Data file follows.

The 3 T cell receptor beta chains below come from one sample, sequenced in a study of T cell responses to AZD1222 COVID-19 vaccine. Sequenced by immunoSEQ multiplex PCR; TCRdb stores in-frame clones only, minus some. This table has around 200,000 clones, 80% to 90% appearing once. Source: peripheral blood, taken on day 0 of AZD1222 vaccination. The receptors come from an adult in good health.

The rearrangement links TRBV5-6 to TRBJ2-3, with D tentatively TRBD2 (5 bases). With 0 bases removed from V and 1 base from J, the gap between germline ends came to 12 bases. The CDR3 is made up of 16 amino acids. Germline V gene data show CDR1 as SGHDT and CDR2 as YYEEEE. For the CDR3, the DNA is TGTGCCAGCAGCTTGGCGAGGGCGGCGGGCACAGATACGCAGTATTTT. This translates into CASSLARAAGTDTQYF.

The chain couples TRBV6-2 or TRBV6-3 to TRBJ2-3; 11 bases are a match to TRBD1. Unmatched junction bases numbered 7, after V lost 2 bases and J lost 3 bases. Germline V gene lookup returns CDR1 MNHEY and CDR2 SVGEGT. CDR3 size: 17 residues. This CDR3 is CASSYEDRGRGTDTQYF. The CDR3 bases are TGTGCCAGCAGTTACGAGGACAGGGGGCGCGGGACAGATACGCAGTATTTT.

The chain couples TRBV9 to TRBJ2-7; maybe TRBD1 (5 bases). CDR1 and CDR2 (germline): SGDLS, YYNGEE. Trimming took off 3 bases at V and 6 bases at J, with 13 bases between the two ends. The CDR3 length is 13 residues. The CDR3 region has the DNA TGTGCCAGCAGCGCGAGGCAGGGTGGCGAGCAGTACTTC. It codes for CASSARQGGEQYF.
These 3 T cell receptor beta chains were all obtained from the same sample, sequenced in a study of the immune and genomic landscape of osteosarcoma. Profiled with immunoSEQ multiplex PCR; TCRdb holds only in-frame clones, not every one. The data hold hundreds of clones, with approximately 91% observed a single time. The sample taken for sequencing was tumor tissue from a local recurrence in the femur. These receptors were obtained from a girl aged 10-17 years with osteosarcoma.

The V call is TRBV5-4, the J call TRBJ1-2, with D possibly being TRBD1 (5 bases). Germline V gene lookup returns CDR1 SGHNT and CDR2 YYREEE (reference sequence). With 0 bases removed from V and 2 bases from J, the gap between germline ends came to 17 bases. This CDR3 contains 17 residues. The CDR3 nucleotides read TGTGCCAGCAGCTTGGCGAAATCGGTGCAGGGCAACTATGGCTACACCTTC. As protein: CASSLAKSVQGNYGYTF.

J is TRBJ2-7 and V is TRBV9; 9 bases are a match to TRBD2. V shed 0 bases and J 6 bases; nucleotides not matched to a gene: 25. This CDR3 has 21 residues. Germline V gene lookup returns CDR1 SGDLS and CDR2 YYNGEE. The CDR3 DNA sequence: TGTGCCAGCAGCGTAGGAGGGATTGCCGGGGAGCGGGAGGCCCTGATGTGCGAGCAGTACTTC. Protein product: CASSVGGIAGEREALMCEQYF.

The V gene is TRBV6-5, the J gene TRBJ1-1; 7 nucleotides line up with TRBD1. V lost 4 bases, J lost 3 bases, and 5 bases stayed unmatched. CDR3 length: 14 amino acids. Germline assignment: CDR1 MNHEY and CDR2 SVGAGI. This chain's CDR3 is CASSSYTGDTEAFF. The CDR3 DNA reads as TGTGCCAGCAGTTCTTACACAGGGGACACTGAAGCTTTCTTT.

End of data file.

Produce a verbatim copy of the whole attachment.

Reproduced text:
The 3 T cell receptor beta chains below come from one sample, sequenced in a study of T cell responses to AZD1222 COVID-19 vaccine. Sequenced by immunoSEQ multiplex PCR; TCRdb stores in-frame clones only, minus some. This table has around 200,000 clones, 80% to 90% appearing once. Source: peripheral blood, taken on day 0 of AZD1222 vaccination. The receptors come from an adult in good health.

The rearrangement links TRBV5-6 to TRBJ2-3, with D tentatively TRBD2 (5 bases). With 0 bases removed from V and 1 base from J, the gap between germline ends came to 12 bases. The CDR3 is made up of 16 amino acids. Germline V gene data show CDR1 as SGHDT and CDR2 as YYEEEE. For the CDR3, the DNA is TGTGCCAGCAGCTTGGCGAGGGCGGCGGGCACAGATACGCAGTATTTT. This translates into CASSLARAAGTDTQYF.

The chain couples TRBV6-2 or TRBV6-3 to TRBJ2-3; 11 bases are a match to TRBD1. Unmatched junction bases numbered 7, after V lost 2 bases and J lost 3 bases. Germline V gene lookup returns CDR1 MNHEY and CDR2 SVGEGT. CDR3 size: 17 residues. This CDR3 is CASSYEDRGRGTDTQYF. The CDR3 bases are TGTGCCAGCAGTTACGAGGACAGGGGGCGCGGGACAGATACGCAGTATTTT.

The chain couples TRBV9 to TRBJ2-7; maybe TRBD1 (5 bases). CDR1 and CDR2 (germline): SGDLS, YYNGEE. Trimming took off 3 bases at V and 6 bases at J, with 13 bases between the two ends. The CDR3 length is 13 residues. The CDR3 region has the DNA TGTGCCAGCAGCGCGAGGCAGGGTGGCGAGCAGTACTTC. It codes for CASSARQGGEQYF.
These 3 T cell receptor beta chains were all obtained from the same sample, sequenced in a study of the immune and genomic landscape of osteosarcoma. Profiled with immunoSEQ multiplex PCR; TCRdb holds only in-frame clones, not every one. The data hold hundreds of clones, with approximately 91% observed a single time. The sample taken for sequencing was tumor tissue from a local recurrence in the femur. These receptors were obtained from a girl aged 10-17 years with osteosarcoma.

The V call is TRBV5-4, the J call TRBJ1-2, with D possibly being TRBD1 (5 bases). Germline V gene lookup returns CDR1 SGHNT and CDR2 YYREEE (reference sequence). With 0 bases removed from V and 2 bases from J, the gap between germline ends came to 17 bases. This CDR3 contains 17 residues. The CDR3 nucleotides read TGTGCCAGCAGCTTGGCGAAATCGGTGCAGGGCAACTATGGCTACACCTTC. As protein: CASSLAKSVQGNYGYTF.

J is TRBJ2-7 and V is TRBV9; 9 bases are a match to TRBD2. V shed 0 bases and J 6 bases; nucleotides not matched to a gene: 25. This CDR3 has 21 residues. Germline V gene lookup returns CDR1 SGDLS and CDR2 YYNGEE. The CDR3 DNA sequence: TGTGCCAGCAGCGTAGGAGGGATTGCCGGGGAGCGGGAGGCCCTGATGTGCGAGCAGTACTTC. Protein product: CASSVGGIAGEREALMCEQYF.

The V gene is TRBV6-5, the J gene TRBJ1-1; 7 nucleotides line up with TRBD1. V lost 4 bases, J lost 3 bases, and 5 bases stayed unmatched. CDR3 length: 14 amino acids. Germline assignment: CDR1 MNHEY and CDR2 SVGAGI. This chain's CDR3 is CASSSYTGDTEAFF. The CDR3 DNA reads as TGTGCCAGCAGTTCTTACACAGGGGACACTGAAGCTTTCTTT.